Pray for the LIttle Children

st gabrielIn light of the horrific, senseless tragedy that took place at Sandy Hook Elementary School in Newtown, Connecticut, I’d rather not post what I had planned. Rather, I’d like to offer my prayers and condolences to all those affected by this implausible catastrophe.

Once again, it begs the question “What is our world coming to?” When so many people defend the right to make violent movies and video games, how can the constant “in your face” brutality not desensitize people who are mentally unstable to begin with?

I will never understand what possesses someone to kill innocent children, yet alone others. My heart breaks for the parents and loved ones of those who lost their lives. It’s a very sad day.

Saint Gabriel of Our Lady of Sorrows, pray for us.

Reflections of a Loving Soul

This morning I was informed I lost a kindred spirit this past weekend; Paul T. Pearsall, a man I’ve known for over 30 years.  I guess you might consider Paul a friend of the family in an indirect way.  He was my eldest sister’s best friend’s son, but he was more than that.  Only three months separated us in age, yet Paul was much wiser than I could ever imagine.  It wasn’t only his captivating wit that had people charmed; it was his genuine love for his fellow man that radiated whenever you spoke with him. 

A lover of animals as well, Paul could always be counted on to provide some comic relief when all the dogs gathered around.  Normally, I would only see Paul when there were large gatherings of some kind, which seemed to be on a regular basis at my sister’s house especially when her five daughters were young.  Mary, Paul’s doting mother, brought Paul wherever she went and he so loved visiting with everyone.  I don’t recall ever seeing a frown upon that man’s face.  His laughter permeated the premises and no one left the event untouched by his warmhearted dialogues. 

I recall a fairly recent account of Paul, who was confined to a wheelchair most of his life due to cerebral palsy, taking a trip along the streets of his town, unescorted.  Maybe he just wanted to get out into the nice warm air on his own one evening, wheeling along without a care in the world, free as a bird.  He had that capacity, you know, and a will to beat the band.  Paul’s disability did not hinder him from standing up for himself, and he did so repeatedly.  Yet how could you argue with such a sweet person who never told a lie his entire life?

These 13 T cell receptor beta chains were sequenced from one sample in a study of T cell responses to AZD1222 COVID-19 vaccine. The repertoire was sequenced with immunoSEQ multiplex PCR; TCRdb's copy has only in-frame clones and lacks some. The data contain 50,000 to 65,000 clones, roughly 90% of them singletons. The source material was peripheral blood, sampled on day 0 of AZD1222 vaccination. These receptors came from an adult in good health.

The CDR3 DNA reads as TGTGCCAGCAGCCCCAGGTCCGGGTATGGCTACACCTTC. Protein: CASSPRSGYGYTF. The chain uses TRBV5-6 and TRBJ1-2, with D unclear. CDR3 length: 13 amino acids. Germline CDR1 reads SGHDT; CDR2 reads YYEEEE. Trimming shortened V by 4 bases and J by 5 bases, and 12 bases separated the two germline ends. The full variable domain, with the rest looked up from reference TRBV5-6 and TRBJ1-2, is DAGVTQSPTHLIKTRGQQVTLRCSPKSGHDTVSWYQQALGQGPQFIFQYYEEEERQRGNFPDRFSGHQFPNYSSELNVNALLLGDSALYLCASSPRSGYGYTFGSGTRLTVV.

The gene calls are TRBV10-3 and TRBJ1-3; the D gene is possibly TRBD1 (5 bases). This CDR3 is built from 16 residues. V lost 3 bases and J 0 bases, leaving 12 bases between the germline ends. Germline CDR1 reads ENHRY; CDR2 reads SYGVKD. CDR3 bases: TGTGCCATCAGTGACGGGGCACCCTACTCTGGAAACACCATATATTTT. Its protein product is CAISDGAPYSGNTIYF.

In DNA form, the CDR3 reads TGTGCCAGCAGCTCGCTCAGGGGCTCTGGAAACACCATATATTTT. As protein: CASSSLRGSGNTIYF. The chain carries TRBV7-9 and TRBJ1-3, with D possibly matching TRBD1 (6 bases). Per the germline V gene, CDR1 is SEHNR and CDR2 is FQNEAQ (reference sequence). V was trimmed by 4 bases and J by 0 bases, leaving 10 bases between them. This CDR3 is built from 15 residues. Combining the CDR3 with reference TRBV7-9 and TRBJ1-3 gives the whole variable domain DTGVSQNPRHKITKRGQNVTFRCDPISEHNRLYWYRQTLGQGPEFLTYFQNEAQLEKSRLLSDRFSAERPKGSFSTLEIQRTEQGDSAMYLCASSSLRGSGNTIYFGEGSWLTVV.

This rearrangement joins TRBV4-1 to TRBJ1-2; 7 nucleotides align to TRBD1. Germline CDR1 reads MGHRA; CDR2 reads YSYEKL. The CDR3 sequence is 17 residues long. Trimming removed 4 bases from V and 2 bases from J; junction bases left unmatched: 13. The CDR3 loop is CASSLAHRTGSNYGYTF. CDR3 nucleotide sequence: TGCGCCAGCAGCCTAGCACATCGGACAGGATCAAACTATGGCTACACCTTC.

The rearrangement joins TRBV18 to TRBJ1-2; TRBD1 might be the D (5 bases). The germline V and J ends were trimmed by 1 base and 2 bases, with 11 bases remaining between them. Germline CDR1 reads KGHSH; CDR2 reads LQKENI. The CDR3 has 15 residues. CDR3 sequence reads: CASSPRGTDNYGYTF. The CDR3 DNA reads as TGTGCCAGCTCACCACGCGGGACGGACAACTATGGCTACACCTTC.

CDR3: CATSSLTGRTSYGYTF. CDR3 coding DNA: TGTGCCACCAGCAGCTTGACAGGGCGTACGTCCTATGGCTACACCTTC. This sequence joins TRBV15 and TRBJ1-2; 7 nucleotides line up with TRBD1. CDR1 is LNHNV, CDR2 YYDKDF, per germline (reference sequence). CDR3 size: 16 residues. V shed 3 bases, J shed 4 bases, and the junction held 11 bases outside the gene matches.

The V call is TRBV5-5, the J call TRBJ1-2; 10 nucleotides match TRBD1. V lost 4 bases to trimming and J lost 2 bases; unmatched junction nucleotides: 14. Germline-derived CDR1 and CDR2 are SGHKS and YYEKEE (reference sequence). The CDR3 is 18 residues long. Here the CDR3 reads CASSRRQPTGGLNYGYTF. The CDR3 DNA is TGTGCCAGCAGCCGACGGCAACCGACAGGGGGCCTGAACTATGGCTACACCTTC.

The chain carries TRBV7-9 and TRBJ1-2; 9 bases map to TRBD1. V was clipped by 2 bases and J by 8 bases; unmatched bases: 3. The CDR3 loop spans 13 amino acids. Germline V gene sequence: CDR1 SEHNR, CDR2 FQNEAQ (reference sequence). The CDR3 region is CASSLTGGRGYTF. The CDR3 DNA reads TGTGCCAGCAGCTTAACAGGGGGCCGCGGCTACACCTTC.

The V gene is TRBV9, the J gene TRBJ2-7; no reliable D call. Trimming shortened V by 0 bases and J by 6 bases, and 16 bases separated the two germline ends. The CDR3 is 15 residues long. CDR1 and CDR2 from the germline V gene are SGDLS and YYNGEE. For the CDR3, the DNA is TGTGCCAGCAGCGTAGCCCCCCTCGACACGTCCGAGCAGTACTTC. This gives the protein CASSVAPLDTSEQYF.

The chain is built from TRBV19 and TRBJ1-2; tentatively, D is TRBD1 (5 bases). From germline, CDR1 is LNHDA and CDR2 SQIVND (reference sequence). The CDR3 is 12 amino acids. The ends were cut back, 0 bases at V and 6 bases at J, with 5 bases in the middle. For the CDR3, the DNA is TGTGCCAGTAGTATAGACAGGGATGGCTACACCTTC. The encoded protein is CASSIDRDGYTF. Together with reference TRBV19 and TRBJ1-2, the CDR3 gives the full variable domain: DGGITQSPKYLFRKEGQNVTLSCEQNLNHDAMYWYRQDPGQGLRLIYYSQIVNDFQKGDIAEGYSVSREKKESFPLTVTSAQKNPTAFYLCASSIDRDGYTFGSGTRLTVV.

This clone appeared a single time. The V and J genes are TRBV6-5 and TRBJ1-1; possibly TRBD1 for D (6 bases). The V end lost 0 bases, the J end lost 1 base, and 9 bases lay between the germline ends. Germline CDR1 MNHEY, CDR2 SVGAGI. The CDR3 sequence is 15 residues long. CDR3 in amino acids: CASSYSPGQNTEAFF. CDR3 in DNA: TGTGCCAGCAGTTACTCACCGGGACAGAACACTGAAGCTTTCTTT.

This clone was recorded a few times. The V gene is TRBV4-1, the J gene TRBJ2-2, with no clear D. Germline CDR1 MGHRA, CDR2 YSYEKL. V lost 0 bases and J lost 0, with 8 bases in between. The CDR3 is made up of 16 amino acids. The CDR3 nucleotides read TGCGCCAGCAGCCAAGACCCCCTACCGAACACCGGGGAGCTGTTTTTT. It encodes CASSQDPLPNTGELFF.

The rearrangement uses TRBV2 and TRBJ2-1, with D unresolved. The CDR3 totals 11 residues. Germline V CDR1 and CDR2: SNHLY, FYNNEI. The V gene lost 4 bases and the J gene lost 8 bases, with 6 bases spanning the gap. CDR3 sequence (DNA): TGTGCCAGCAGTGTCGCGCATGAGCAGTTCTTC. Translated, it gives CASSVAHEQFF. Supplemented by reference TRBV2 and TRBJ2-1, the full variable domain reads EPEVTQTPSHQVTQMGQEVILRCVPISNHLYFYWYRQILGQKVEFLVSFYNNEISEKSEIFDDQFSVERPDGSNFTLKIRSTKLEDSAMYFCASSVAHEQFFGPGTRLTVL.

When my nieces were all grown, they used to gather with their families at my sister and brother-in-law’s home for the holidays and I especially enjoyed spending an occasional New Year’s Eve with them.  Mary would bring Paul by to ring in the holiday with everyone on the front porch; pots & pans clanging away.  Oh, how he loved to see the excitement on everyone’s face as we welcomed a new year with smiles, kisses, hugs; plenty of love to go around.  Just seeing the happiness on Paul’s face made us all appreciate what we had and how blessed we were to have the opportunity to spend time with one another. 

No, I didn’t see Paul very often but that doesn’t negate the connection I felt with him.  I envied his unconditional love for his fellow man.  It was delightful to witness his happiness when the dogs jumped upon him, tails wagging joyously as they lapped his face in excitement.  How simple and uncomplicated Paul made life seem.  While he didn’t have full use of his legs, his arms were more than willing to bear his weight when he sat on the floor with us, eagerly engaging in casual conversation.  Why can’t life be that undemanding, I often wondered?  Nothing seemed to faze Paul, and if it did, I certainly could not discern it by his mannerisms. 

As his mother grew older and weaker, you could tell it was more difficult to care for Paul.  Now a woman in her 70’s, I applaud her years of undying devotion to her son.  She has three other children who are married with families of their own and while they helped out with Paul as much as they could, it was still a difficult journey for a mother to endure.  Yet she refused to place Paul in a home for someone else to care for.  He was her son, her treasure, her life; and now he’s gone. 

While I’m deeply saddened that Paul is no longer with us, I am certain he has found new happiness in the realm beyond our imagination.  I grieve for his mother Mary, who will most likely experience a whirlwind of emotions.  Gratitude and despair will frequent her for time to come.  Fortunately she has many people around her for support.  I cannot imagine what it must be like to lose a child, even more so, one who was disabled and needed constant attention.  When someone spends the majority of their life preoccupied in the daily care of another person, especially their own child, and suddenly that person is gone, an enormous void occurs.  Only time can heal a loss, if ever possible.

I will truly miss Paul.  I’ll miss his laughter, charm, wit and generosity.  It’s not often our paths cross with someone who is truly an unexpected inspiration; prompting me to think twice about my own shortcomings.  Thank you, Paul, for blessing my life and the lives of those who knew you.  You were not like the rest of us who often take our lives for granted.  You were an innocent, without the flaws of fallacious humility and distant idealism that befalls many of us.  Sleep well Paul.  May God keep you in His loving grace. 

“Blessed are those who mourn, for they shall be comforted” ~ The Beatitudes, Sermon on the Mount, Matthew 5:4